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French data protection agency CNIL issues first AI guidance

By Christophe Wucher-North and Louis-Axel Batiste


Published 06 December 2023


On October 11, 2023, the French data protection agency, the Commission Nationale de l'informatique et des libertés or CNIL, published its first AI guidance, in a series of 9 practical how-to sheets. The guidance is directed at the creation of datasets for the development of artificial intelligence systems, and aims to reconcile innovation with a respect for individual rights.

Other how-to sheets are to be published before year-end covering topics including the legal basis for legitimate interests, the management of rights and the provision of information to data subjects during the development phase.

The key conclusion to be taken is that CNIL considers that the development and deployment phases of AI systems are compatible with the protection of privacy and personal data. It was expected, but such confirmation is always welcome.

The how-to sheets concern AI systems [published here] based on the collection and use of personal data in machine learning systems and systems based on logic and knowledge. The guidance confirms that the development and deployment phases of an AI system constitute separate processing of personal data, and the legal regime applicable to each processing must be determine.

Practically speaking, CNIL considers that "if the purpose of the production phase is itself defined, explicit and legitimate, the purpose of the development phase is also defined, explicit and legitimate". This approach will particularly apply to AI tools with a specific defined purpose, but would not apply to general purpose AI systems, where the phases can be decorrelated.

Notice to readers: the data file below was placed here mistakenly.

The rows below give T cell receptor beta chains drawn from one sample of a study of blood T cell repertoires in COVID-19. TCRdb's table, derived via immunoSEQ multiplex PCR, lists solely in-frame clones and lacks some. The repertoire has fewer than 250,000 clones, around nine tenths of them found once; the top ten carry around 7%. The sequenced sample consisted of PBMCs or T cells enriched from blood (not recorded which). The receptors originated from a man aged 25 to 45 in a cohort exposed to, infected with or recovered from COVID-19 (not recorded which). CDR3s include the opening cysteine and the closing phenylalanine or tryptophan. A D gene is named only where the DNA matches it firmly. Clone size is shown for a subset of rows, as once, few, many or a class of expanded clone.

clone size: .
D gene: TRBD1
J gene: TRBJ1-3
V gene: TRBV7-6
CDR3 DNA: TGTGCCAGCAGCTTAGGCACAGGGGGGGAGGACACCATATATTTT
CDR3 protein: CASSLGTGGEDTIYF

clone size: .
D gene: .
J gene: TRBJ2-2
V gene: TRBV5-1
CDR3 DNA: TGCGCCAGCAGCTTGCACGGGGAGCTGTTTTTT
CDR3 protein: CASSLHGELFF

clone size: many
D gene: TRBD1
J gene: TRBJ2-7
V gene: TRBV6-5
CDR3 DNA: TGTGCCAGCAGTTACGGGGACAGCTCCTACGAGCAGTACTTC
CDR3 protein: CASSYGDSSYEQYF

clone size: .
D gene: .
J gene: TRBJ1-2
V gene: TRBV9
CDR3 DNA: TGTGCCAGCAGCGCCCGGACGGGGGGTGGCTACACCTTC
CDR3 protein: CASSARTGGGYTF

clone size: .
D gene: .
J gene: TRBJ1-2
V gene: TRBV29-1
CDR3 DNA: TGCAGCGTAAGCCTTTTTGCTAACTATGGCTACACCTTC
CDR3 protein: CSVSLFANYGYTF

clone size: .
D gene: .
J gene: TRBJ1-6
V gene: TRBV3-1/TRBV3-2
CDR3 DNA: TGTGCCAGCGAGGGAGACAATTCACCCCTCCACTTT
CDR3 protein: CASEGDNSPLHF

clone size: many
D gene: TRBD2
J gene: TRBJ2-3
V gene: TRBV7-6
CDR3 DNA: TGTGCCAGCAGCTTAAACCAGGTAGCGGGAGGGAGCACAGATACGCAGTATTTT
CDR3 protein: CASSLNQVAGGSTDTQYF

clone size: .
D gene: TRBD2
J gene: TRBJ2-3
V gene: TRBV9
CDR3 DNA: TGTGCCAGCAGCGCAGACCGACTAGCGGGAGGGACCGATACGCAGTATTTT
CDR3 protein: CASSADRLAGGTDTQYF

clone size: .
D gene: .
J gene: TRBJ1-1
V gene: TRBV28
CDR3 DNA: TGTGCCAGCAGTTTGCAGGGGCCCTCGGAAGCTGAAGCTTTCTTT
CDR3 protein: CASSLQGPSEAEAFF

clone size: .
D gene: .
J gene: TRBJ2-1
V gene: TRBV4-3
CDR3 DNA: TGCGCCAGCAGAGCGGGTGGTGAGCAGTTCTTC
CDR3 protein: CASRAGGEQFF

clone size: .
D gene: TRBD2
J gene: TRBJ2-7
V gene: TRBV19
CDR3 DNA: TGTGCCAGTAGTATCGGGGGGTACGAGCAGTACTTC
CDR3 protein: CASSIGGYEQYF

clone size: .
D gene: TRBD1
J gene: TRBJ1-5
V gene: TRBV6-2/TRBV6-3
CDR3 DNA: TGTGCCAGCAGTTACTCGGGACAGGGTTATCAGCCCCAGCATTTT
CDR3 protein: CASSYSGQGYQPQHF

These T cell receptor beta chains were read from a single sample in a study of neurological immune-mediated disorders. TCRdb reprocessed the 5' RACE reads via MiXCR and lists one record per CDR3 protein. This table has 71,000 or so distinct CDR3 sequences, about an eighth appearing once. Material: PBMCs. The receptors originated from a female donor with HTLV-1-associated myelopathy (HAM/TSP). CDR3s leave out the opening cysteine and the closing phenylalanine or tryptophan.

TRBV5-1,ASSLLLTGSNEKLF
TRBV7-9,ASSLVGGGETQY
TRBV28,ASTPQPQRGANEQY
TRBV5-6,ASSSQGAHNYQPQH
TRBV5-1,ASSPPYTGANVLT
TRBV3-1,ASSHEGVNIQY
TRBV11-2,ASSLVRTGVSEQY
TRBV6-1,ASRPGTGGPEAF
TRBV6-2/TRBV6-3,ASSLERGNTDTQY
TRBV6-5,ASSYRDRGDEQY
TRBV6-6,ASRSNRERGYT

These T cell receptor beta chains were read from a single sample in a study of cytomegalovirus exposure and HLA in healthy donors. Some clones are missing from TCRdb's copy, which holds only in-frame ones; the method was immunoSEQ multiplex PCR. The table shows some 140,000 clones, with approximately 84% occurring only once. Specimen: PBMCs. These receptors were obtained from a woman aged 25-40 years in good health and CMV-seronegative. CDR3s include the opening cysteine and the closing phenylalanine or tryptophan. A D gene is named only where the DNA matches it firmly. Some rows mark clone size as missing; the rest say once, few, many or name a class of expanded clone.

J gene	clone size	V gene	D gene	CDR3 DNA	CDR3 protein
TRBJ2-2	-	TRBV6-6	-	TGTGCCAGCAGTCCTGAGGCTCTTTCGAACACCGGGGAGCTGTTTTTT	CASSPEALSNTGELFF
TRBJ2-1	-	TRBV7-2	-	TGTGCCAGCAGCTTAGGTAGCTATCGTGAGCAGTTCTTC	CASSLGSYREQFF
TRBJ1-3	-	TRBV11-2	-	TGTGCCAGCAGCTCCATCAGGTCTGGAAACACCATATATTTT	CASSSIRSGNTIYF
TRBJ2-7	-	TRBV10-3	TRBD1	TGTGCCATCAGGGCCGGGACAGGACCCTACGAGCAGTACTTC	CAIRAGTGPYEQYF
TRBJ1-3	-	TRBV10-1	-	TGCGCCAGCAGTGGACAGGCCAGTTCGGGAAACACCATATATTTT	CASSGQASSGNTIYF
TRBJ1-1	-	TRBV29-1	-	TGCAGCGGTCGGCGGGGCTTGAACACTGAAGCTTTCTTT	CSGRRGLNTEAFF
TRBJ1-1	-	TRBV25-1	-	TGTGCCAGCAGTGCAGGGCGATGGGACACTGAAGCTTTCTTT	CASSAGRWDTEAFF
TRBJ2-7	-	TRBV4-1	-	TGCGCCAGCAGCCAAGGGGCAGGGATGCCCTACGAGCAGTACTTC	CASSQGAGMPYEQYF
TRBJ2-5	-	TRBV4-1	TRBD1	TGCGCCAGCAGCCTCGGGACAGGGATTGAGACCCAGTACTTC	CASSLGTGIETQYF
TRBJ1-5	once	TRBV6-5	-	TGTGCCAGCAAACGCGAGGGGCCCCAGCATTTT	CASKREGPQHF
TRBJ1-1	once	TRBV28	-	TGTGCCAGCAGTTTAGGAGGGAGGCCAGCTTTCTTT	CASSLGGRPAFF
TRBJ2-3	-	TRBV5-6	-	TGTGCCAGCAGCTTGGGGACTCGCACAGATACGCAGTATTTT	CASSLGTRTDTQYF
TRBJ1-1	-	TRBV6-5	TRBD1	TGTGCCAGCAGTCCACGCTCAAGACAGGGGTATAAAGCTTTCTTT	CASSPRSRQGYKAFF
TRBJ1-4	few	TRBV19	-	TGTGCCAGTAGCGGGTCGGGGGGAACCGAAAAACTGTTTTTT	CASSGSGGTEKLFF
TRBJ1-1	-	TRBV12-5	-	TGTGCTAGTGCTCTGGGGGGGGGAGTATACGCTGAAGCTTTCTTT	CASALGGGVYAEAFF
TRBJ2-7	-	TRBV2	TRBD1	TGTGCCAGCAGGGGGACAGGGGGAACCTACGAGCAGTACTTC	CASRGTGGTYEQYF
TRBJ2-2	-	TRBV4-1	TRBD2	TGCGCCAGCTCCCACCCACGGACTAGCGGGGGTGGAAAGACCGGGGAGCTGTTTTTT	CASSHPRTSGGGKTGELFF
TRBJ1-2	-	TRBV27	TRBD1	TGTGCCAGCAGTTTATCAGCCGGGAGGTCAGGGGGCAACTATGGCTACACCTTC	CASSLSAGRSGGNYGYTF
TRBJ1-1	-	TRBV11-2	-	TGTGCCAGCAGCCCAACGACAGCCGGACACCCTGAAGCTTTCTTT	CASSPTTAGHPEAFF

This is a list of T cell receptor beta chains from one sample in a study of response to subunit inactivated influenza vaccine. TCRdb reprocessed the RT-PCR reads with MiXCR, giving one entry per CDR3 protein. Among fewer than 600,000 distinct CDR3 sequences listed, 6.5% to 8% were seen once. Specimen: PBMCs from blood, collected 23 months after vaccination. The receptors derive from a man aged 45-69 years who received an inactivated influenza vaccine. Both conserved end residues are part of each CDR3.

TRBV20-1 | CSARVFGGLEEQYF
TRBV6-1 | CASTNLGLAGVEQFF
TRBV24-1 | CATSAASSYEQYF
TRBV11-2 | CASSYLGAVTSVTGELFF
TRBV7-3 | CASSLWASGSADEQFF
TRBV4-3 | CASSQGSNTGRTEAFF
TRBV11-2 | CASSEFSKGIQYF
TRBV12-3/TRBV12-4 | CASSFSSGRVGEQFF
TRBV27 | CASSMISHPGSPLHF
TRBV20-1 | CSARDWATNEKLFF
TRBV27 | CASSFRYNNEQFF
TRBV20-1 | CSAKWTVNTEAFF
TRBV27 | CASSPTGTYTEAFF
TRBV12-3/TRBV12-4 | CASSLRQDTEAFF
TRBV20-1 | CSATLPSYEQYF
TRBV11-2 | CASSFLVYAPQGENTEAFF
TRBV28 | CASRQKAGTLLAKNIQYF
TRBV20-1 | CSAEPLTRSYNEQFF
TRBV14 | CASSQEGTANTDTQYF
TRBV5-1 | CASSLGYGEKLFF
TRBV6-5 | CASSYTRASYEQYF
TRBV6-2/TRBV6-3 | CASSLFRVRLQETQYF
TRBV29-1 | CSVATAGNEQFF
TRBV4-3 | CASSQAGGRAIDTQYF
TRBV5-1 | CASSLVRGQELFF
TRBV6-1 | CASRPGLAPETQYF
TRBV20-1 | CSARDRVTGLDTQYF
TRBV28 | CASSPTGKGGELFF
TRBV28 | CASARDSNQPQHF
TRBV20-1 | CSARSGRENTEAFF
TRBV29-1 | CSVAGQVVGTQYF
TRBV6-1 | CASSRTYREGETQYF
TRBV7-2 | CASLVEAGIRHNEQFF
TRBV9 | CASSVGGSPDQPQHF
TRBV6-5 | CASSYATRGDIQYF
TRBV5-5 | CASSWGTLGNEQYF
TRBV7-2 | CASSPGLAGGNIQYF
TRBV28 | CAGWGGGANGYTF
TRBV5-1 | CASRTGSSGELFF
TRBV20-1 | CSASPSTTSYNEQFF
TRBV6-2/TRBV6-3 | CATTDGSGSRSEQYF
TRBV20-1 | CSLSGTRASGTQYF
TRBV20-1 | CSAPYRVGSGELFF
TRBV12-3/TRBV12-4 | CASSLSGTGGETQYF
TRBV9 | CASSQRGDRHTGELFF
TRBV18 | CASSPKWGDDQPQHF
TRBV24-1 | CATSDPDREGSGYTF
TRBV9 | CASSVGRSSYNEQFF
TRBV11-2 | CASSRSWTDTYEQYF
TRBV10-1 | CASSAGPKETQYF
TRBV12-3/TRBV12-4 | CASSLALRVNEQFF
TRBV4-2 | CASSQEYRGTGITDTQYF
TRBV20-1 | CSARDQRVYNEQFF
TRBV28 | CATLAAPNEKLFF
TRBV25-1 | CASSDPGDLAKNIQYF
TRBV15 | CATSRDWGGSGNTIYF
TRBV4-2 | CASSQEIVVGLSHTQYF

The creation of a dataset containing personal data must have a purpose which is specified, explicit and legitimate. The CNIL expressly sets aside a purpose defined as "development of a generative AI model".

The purpose is considered to be specific, explicit and legitimate only if it is sufficiently precise. In order to achieve that precision, CNIL requires that the purpose refers to both the type of AI system developed (which must be stated in a clear and intelligible manner) and the technically feasible functionalities and capacities (the data controller must list the functionalities which are reasonably foreseeable).

CNIL recommends, to achieve transparency, that the following is also specified:

  • the foreseeable capacities that are most at risk;
  • the functionalities excluded by design;
  • as far as possible, the conditions of use of the AI system.

As regards legal basis for processing in view of developing an AI system, CNIL lists the most relevant grounds in its opinion:

  • consent by the data subject, though CNIL insists there that said consent must be free, stating that "this means ensuring the possibility for data subjects to give their consent on a case-by-case basis (granularly) where the intended purposes are distinct."
  • legitimate interest; CNIL considers that "more often than not, creating a training dataset whose use is itself lawful can be considered legitimate" but the question of proportionality remains paramount;
  • task carried out in the public interest, which is of course limited in its scope;
  • contract.

CNIL also recalls that the data controller must carry out a DPIA when necessary, considering especially the following risks:

  • misuse of the data contained in the training dataset;
  • automated discrimination caused by the AI system, introduced during its development and resulting in lesser performances of the system for certain categories of people;
  • producing false content on a real person (especially for generative AI systems);
  • automated decision-making caused by an automation or confirmation bias;
  • users losing control over their published data and freely accessible online;
  • known attacks specific to AI systems such as attacks by data poisoning, insertion of a backdoor, or model inversion;
  • confidentiality of the data that could be extracted from the AI system.

A public consultation on these documents is open until December 15, 2023, so it is expected that they will evolve and be modified in the near future.

CNIL aims at publishing its definitive guidance in early 2024.